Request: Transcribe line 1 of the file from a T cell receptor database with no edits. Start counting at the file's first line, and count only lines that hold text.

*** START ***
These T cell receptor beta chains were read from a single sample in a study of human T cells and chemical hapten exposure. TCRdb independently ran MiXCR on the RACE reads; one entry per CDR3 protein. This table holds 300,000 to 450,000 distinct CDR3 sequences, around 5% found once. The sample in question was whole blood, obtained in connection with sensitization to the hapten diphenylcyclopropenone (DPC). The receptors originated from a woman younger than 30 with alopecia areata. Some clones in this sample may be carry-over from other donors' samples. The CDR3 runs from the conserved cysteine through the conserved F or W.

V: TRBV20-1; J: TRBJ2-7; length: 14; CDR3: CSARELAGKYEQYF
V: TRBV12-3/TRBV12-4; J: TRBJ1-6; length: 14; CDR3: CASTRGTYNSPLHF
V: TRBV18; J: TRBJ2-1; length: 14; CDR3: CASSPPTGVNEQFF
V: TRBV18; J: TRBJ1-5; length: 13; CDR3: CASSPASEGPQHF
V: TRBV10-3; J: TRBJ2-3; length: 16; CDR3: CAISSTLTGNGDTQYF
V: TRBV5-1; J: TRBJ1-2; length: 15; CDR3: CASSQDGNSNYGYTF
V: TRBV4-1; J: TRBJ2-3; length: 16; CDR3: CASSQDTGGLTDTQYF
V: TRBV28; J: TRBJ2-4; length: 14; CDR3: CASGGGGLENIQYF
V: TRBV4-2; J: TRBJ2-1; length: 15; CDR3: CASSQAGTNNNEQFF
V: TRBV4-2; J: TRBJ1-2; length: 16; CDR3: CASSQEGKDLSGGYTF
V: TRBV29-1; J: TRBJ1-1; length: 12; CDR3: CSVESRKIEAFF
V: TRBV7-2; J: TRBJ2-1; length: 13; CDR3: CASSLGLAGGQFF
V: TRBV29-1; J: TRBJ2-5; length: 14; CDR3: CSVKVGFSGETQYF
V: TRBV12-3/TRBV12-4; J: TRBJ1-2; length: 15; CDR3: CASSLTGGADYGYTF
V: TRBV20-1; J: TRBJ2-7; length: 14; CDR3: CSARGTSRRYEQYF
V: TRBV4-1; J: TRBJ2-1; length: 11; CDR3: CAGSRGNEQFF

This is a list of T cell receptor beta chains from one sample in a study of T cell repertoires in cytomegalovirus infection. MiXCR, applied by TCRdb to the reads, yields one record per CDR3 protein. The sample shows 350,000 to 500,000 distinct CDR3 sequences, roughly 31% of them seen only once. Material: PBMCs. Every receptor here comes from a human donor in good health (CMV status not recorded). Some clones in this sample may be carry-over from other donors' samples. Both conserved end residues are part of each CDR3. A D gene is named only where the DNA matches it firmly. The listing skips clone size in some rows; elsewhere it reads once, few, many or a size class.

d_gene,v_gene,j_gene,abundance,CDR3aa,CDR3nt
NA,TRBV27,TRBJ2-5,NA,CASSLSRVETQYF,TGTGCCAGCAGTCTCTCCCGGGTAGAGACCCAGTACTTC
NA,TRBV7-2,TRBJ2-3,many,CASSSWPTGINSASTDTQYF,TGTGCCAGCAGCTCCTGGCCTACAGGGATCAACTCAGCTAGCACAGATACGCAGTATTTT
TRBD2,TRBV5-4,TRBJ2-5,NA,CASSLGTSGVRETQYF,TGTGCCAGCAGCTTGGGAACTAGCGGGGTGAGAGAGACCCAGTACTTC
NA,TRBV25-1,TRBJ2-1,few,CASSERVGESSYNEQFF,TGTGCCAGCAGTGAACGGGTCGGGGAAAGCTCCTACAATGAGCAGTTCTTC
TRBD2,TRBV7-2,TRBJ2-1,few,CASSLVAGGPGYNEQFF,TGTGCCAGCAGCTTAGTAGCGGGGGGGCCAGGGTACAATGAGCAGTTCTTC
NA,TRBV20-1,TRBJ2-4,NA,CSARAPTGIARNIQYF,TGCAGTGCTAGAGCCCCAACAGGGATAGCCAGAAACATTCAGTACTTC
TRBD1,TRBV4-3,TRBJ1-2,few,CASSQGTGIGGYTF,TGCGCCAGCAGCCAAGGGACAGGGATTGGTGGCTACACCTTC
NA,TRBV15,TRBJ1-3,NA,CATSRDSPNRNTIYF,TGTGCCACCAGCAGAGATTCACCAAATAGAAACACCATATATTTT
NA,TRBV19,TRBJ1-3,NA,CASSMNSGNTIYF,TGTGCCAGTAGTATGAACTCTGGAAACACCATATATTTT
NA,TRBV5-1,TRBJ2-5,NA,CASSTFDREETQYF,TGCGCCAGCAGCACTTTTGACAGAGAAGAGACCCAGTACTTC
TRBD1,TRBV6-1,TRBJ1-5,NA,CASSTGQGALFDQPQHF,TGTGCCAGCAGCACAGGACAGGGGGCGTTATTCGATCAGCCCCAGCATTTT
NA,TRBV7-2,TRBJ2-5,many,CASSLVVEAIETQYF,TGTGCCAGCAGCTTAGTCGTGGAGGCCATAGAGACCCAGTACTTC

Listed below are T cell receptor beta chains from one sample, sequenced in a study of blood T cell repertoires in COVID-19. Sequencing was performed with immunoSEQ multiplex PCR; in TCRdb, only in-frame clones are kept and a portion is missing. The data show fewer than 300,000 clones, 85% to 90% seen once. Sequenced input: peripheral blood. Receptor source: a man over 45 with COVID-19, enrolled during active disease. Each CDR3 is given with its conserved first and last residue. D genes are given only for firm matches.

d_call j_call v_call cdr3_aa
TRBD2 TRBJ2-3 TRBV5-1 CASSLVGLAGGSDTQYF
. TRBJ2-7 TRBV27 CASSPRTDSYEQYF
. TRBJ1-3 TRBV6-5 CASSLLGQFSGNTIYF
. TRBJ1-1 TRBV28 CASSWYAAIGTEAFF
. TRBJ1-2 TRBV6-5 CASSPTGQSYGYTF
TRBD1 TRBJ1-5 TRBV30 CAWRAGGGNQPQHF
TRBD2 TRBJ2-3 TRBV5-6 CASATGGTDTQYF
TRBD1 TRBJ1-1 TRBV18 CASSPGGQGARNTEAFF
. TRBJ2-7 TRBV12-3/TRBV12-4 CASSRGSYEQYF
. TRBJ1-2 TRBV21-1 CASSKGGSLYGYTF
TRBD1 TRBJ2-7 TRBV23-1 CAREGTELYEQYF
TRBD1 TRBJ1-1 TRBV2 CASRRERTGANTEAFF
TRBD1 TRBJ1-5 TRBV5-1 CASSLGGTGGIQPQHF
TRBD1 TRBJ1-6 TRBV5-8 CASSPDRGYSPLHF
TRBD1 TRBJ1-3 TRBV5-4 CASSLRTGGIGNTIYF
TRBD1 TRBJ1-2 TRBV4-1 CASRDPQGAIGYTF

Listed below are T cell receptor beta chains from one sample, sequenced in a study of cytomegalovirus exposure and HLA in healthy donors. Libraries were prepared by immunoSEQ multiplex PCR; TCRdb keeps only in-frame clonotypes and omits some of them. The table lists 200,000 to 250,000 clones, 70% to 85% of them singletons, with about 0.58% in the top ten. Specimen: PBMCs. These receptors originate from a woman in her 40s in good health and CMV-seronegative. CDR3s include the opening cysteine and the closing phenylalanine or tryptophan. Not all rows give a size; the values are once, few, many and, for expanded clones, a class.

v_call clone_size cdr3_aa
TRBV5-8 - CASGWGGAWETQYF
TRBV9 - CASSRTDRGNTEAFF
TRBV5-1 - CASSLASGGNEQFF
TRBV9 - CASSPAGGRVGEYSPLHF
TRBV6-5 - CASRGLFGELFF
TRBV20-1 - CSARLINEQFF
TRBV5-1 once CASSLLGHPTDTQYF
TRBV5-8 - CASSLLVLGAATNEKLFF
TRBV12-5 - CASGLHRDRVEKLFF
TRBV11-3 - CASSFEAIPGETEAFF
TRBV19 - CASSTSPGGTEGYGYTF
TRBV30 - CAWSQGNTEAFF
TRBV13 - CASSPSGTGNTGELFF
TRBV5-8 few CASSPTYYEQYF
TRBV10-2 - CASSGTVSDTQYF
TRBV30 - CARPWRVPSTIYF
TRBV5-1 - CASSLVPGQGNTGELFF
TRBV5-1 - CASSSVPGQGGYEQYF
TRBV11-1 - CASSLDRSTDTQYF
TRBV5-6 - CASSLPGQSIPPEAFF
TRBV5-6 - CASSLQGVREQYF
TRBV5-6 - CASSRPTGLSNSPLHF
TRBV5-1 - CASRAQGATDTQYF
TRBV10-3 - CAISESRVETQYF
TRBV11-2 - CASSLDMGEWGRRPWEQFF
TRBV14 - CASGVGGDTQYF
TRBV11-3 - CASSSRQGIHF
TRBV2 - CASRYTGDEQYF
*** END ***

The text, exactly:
These T cell receptor beta chains were read from a single sample in a study of human T cells and chemical hapten exposure. TCRdb independently ran MiXCR on the RACE reads; one entry per CDR3 protein. This table holds 300,000 to 450,000 distinct CDR3 sequences, around 5% found once. The sample in question was whole blood, obtained in connection with sensitization to the hapten diphenylcyclopropenone (DPC). The receptors originated from a woman younger than 30 with alopecia areata. Some clones in this sample may be carry-over from other donors' samples. The CDR3 runs from the conserved cysteine through the conserved F or W.